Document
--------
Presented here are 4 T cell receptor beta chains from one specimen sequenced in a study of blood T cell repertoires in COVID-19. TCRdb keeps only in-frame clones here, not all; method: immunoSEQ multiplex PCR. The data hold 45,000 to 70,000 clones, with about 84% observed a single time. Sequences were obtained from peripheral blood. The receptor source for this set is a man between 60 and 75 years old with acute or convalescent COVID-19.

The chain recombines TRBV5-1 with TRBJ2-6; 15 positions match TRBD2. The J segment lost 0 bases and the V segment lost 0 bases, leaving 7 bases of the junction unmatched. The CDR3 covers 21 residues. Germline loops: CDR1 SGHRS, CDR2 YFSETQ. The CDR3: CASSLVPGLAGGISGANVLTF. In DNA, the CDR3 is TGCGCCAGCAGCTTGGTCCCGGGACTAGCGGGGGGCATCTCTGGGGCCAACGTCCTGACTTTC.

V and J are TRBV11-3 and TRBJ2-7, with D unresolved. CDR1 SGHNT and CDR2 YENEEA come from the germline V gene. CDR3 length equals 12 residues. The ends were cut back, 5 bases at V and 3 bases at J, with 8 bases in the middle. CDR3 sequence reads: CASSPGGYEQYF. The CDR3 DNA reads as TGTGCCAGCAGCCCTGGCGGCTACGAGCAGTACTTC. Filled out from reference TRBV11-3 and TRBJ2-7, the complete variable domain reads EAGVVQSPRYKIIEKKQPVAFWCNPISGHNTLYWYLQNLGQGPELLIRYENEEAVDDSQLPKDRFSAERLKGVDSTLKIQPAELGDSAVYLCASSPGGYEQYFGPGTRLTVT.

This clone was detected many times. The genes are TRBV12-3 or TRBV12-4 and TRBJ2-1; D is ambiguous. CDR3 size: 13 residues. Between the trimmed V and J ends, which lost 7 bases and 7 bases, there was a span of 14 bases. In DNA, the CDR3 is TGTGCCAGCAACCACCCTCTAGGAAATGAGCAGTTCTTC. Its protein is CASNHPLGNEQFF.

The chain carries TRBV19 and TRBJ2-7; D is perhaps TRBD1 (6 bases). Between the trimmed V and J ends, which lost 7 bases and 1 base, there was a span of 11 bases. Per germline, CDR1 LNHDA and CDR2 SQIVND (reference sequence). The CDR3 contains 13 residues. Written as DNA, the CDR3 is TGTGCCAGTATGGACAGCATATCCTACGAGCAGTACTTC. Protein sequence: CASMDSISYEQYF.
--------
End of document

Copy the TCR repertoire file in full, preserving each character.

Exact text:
Presented here are 4 T cell receptor beta chains from one specimen sequenced in a study of blood T cell repertoires in COVID-19. TCRdb keeps only in-frame clones here, not all; method: immunoSEQ multiplex PCR. The data hold 45,000 to 70,000 clones, with about 84% observed a single time. Sequences were obtained from peripheral blood. The receptor source for this set is a man between 60 and 75 years old with acute or convalescent COVID-19.

The chain recombines TRBV5-1 with TRBJ2-6; 15 positions match TRBD2. The J segment lost 0 bases and the V segment lost 0 bases, leaving 7 bases of the junction unmatched. The CDR3 covers 21 residues. Germline loops: CDR1 SGHRS, CDR2 YFSETQ. The CDR3: CASSLVPGLAGGISGANVLTF. In DNA, the CDR3 is TGCGCCAGCAGCTTGGTCCCGGGACTAGCGGGGGGCATCTCTGGGGCCAACGTCCTGACTTTC.

V and J are TRBV11-3 and TRBJ2-7, with D unresolved. CDR1 SGHNT and CDR2 YENEEA come from the germline V gene. CDR3 length equals 12 residues. The ends were cut back, 5 bases at V and 3 bases at J, with 8 bases in the middle. CDR3 sequence reads: CASSPGGYEQYF. The CDR3 DNA reads as TGTGCCAGCAGCCCTGGCGGCTACGAGCAGTACTTC. Filled out from reference TRBV11-3 and TRBJ2-7, the complete variable domain reads EAGVVQSPRYKIIEKKQPVAFWCNPISGHNTLYWYLQNLGQGPELLIRYENEEAVDDSQLPKDRFSAERLKGVDSTLKIQPAELGDSAVYLCASSPGGYEQYFGPGTRLTVT.

This clone was detected many times. The genes are TRBV12-3 or TRBV12-4 and TRBJ2-1; D is ambiguous. CDR3 size: 13 residues. Between the trimmed V and J ends, which lost 7 bases and 7 bases, there was a span of 14 bases. In DNA, the CDR3 is TGTGCCAGCAACCACCCTCTAGGAAATGAGCAGTTCTTC. Its protein is CASNHPLGNEQFF.

The chain carries TRBV19 and TRBJ2-7; D is perhaps TRBD1 (6 bases). Between the trimmed V and J ends, which lost 7 bases and 1 base, there was a span of 11 bases. Per germline, CDR1 LNHDA and CDR2 SQIVND (reference sequence). The CDR3 contains 13 residues. Written as DNA, the CDR3 is TGTGCCAGTATGGACAGCATATCCTACGAGCAGTACTTC. Protein sequence: CASMDSISYEQYF.